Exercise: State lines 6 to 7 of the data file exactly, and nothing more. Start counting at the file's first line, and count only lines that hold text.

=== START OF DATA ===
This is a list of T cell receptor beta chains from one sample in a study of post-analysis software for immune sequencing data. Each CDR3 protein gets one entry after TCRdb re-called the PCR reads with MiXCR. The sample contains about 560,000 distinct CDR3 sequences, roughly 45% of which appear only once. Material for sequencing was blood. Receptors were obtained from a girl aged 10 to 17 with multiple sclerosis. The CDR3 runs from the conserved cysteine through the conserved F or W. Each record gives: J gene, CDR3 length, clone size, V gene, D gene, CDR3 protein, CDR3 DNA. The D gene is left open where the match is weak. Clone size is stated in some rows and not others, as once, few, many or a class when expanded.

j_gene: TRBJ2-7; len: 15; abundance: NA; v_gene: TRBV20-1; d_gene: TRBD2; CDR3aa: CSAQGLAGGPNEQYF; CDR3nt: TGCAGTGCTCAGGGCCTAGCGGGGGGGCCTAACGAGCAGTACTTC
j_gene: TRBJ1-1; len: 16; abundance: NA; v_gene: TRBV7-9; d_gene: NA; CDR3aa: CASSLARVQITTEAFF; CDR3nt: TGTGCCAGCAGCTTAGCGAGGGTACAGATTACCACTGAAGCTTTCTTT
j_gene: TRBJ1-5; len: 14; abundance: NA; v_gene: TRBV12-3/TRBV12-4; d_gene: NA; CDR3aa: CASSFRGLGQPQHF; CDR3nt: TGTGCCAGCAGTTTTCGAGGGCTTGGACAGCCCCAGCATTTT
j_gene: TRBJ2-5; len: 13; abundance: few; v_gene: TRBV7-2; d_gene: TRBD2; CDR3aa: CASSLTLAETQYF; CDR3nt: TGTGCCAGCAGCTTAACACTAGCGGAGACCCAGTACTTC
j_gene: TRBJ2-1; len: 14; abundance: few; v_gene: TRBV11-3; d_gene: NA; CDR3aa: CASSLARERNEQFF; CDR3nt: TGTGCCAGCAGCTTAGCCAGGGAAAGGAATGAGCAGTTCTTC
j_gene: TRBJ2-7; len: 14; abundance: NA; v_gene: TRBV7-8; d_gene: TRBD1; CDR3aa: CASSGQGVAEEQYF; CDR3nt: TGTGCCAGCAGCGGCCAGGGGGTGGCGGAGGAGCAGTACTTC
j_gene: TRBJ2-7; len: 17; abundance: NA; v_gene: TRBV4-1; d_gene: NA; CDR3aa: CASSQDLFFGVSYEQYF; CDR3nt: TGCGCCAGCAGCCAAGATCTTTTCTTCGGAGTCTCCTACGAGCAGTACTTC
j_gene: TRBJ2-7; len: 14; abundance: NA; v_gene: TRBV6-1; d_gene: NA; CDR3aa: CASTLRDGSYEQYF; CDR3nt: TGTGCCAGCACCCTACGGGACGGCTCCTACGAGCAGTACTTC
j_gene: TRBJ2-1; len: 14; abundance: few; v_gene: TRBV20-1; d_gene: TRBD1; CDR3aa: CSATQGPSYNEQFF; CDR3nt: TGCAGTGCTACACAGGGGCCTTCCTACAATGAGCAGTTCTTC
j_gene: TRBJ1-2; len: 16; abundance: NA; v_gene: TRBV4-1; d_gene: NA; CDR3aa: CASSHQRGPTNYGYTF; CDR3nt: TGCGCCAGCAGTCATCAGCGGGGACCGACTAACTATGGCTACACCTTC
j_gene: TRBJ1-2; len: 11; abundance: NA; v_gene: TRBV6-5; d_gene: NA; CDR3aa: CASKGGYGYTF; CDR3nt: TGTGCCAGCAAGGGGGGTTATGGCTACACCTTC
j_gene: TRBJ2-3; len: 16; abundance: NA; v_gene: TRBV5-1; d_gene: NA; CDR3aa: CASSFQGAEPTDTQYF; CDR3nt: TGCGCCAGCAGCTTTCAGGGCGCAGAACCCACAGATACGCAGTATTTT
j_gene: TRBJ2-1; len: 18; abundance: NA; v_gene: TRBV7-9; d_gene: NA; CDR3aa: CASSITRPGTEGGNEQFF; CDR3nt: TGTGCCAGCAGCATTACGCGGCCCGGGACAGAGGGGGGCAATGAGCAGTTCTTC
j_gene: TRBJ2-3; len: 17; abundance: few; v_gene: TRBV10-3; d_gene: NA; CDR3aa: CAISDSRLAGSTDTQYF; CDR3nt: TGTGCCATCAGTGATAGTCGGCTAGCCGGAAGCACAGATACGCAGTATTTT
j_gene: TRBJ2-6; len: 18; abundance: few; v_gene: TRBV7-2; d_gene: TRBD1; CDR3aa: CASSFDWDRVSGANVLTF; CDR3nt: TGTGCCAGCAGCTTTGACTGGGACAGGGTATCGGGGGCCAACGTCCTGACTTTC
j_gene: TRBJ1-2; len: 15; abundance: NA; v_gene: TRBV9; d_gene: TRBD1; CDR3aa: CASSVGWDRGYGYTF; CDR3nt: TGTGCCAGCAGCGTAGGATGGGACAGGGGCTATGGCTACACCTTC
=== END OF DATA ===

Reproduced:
j_gene: TRBJ2-1; len: 14; abundance: few; v_gene: TRBV11-3; d_gene: NA; CDR3aa: CASSLARERNEQFF; CDR3nt: TGTGCCAGCAGCTTAGCCAGGGAAAGGAATGAGCAGTTCTTC
j_gene: TRBJ2-7; len: 14; abundance: NA; v_gene: TRBV7-8; d_gene: TRBD1; CDR3aa: CASSGQGVAEEQYF; CDR3nt: TGTGCCAGCAGCGGCCAGGGGGTGGCGGAGGAGCAGTACTTC